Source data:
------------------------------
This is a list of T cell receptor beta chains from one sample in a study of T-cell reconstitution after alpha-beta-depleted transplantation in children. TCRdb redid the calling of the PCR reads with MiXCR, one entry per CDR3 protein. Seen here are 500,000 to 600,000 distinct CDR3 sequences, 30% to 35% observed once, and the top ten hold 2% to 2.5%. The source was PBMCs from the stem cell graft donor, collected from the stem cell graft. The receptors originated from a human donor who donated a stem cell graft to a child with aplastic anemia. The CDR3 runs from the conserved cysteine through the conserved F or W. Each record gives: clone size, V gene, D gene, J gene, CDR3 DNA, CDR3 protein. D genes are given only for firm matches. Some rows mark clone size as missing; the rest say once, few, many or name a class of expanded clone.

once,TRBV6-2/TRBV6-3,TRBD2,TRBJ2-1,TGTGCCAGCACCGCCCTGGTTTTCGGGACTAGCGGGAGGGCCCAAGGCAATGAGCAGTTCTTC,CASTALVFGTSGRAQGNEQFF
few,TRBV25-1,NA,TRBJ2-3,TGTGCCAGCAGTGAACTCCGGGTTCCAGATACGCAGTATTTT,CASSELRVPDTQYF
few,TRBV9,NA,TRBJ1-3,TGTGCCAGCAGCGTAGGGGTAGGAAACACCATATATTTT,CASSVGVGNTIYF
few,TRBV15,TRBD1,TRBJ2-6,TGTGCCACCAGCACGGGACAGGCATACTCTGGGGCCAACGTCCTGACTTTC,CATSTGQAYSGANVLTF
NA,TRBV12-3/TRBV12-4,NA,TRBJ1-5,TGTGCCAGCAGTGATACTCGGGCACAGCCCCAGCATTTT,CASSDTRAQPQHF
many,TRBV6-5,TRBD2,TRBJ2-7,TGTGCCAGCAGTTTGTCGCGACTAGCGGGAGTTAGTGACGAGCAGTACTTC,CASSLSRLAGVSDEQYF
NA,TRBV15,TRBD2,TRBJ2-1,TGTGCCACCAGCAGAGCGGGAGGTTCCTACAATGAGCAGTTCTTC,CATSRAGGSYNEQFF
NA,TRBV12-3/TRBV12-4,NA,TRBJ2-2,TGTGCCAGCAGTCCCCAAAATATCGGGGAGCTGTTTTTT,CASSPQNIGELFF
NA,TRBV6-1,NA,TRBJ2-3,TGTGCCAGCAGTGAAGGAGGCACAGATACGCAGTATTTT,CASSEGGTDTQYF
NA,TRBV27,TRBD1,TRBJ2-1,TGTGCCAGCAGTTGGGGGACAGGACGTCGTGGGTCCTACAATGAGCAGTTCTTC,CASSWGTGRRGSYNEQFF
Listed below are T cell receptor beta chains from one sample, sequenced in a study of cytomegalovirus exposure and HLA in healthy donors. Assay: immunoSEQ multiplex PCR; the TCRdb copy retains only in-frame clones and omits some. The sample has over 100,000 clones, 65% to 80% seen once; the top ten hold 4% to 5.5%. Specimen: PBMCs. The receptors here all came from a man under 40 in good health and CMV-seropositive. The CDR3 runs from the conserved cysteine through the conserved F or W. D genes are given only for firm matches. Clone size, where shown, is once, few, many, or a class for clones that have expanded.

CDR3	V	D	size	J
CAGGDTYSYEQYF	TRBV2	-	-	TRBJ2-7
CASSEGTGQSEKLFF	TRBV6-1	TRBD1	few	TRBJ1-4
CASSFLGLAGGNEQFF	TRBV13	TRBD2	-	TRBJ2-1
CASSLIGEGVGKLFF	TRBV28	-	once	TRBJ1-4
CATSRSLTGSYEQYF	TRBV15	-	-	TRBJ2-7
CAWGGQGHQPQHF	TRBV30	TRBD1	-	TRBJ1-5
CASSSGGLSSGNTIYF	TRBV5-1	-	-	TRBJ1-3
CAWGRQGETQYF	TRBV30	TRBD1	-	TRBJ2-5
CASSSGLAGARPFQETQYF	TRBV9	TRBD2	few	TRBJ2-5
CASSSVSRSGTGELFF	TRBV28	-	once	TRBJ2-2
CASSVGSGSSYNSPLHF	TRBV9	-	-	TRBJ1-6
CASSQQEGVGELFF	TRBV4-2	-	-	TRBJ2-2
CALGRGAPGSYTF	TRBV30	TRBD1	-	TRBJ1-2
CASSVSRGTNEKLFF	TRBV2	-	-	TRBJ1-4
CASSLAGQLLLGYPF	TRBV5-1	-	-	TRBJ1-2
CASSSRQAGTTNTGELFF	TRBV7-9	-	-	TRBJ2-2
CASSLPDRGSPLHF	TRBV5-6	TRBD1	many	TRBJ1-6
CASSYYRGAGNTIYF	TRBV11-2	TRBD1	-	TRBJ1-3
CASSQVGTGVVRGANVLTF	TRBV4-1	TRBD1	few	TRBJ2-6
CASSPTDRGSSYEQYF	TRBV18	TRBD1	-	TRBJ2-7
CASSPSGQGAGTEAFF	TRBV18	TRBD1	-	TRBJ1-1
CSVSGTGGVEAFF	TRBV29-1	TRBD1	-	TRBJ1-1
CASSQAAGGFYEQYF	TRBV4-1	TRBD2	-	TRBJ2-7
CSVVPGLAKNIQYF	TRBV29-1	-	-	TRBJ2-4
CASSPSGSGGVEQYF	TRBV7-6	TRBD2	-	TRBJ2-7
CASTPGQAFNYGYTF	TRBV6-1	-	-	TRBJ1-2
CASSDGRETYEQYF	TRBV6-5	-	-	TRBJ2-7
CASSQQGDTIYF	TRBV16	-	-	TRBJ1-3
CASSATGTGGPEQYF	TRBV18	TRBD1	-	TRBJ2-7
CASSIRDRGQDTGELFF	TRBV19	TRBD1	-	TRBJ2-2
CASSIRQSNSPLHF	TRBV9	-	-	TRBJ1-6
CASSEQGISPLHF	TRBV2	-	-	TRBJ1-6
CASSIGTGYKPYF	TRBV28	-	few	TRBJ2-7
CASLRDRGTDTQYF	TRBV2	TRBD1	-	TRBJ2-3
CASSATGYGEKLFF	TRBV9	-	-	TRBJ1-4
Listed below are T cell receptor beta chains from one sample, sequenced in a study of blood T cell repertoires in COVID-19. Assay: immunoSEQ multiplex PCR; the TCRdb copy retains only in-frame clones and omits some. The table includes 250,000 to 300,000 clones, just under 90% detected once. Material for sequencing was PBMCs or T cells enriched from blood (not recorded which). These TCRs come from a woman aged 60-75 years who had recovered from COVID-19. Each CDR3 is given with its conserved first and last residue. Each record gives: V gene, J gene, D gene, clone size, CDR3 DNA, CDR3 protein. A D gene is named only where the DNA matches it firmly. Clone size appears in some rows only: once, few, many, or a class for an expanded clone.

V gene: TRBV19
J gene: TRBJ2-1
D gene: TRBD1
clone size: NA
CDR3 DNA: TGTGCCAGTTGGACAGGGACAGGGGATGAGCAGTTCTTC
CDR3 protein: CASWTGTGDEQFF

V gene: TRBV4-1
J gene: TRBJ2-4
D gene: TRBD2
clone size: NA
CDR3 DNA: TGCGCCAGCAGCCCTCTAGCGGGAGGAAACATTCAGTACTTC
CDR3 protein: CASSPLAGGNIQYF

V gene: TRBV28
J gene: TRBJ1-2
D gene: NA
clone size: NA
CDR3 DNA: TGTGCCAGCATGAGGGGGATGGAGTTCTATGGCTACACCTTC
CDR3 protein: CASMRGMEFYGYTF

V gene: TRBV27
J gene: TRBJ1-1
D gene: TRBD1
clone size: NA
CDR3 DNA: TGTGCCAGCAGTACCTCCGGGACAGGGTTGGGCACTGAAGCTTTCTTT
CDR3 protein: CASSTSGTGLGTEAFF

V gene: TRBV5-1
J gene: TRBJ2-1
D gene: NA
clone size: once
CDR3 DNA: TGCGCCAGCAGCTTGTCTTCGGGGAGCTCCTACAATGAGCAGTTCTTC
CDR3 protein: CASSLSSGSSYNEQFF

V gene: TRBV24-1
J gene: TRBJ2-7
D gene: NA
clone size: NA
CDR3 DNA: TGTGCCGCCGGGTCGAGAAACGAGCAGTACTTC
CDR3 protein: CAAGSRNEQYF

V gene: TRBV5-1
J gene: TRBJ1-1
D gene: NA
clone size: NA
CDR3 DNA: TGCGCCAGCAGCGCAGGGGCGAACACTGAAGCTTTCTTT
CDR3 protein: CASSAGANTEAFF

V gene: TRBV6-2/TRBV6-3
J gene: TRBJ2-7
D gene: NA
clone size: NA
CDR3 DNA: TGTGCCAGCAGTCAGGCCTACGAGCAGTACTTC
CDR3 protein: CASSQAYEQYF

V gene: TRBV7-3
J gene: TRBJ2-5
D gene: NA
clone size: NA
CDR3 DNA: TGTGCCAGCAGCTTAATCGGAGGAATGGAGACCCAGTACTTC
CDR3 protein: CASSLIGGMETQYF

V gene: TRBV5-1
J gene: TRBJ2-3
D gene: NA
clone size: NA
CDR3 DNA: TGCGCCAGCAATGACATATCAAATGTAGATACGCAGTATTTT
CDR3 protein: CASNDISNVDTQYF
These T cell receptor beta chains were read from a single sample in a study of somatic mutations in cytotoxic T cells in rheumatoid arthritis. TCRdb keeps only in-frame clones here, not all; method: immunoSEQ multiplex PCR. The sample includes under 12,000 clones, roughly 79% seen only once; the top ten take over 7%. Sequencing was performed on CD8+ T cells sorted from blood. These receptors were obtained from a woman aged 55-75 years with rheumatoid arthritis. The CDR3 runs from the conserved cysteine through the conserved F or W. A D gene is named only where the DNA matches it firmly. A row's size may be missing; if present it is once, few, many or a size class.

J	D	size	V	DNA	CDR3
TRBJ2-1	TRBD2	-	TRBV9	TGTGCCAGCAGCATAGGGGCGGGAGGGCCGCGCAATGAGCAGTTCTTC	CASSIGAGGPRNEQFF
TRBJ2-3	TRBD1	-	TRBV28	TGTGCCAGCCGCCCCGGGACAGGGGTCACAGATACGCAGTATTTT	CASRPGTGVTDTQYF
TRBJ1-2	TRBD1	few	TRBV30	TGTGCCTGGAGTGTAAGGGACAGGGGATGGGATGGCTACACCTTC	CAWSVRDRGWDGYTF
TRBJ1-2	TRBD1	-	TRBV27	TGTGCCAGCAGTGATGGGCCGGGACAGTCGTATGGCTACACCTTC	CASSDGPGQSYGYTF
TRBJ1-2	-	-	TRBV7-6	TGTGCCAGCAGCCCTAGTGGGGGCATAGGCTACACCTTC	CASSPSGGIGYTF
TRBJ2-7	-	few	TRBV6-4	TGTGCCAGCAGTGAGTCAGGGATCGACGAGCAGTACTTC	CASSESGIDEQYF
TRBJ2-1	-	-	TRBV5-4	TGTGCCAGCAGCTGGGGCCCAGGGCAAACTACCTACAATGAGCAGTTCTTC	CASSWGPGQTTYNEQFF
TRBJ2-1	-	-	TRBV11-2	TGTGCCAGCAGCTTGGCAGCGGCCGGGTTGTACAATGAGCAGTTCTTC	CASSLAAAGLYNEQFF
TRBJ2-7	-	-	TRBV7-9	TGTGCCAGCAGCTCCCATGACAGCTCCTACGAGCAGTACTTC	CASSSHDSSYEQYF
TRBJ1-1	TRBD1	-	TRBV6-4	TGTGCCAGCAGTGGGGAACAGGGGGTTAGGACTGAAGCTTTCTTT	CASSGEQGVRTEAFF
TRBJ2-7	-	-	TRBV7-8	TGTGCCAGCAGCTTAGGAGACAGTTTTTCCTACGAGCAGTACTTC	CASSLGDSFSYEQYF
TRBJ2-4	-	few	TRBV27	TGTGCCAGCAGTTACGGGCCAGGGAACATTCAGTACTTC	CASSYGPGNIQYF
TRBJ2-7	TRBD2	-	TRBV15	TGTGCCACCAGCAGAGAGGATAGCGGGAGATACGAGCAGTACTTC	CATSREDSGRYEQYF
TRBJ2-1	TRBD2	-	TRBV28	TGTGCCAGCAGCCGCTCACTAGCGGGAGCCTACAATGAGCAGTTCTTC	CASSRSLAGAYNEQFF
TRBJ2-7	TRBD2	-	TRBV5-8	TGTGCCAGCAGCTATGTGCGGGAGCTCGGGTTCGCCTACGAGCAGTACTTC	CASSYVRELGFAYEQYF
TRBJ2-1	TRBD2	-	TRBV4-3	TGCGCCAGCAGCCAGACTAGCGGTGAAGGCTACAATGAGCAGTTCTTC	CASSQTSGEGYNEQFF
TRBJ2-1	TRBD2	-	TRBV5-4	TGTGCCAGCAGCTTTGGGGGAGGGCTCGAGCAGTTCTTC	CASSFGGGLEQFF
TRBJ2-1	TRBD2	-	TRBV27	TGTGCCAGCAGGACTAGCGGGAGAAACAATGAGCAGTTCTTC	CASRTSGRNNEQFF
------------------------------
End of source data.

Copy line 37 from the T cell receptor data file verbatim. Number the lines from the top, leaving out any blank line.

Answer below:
CSVVPGLAKNIQYF	TRBV29-1	-	-	TRBJ2-4